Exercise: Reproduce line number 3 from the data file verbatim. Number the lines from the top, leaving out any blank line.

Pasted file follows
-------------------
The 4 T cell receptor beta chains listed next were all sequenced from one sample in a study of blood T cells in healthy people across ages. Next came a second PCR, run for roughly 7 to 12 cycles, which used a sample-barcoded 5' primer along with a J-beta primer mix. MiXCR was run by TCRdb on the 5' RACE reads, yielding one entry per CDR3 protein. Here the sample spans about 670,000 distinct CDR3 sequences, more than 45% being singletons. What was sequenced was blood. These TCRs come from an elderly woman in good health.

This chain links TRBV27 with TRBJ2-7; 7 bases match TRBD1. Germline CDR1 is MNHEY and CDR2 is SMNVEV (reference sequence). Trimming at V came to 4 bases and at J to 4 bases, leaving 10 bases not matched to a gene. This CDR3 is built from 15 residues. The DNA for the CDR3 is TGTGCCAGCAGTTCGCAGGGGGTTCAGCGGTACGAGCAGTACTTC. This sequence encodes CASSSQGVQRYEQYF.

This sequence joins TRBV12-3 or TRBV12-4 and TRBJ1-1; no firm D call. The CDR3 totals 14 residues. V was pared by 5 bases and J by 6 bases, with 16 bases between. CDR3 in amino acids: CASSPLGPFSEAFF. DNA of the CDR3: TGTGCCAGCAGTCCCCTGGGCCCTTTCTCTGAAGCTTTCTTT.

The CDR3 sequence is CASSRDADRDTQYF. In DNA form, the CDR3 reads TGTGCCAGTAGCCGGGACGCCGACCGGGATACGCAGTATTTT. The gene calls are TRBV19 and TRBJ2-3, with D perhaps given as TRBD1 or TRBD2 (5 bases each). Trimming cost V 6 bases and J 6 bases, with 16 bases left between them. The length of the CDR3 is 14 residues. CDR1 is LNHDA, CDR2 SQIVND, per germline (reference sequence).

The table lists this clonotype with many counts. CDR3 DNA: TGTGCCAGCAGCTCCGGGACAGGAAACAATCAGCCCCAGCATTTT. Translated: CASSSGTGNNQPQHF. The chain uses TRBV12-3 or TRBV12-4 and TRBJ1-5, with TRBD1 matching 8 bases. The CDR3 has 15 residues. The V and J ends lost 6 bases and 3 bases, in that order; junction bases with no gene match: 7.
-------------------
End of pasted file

This sequence joins TRBV12-3 or TRBV12-4 and TRBJ1-1; no firm D call. The CDR3 totals 14 residues. V was pared by 5 bases and J by 6 bases, with 16 bases between. CDR3 in amino acids: CASSPLGPFSEAFF. DNA of the CDR3: TGTGCCAGCAGTCCCCTGGGCCCTTTCTCTGAAGCTTTCTTT.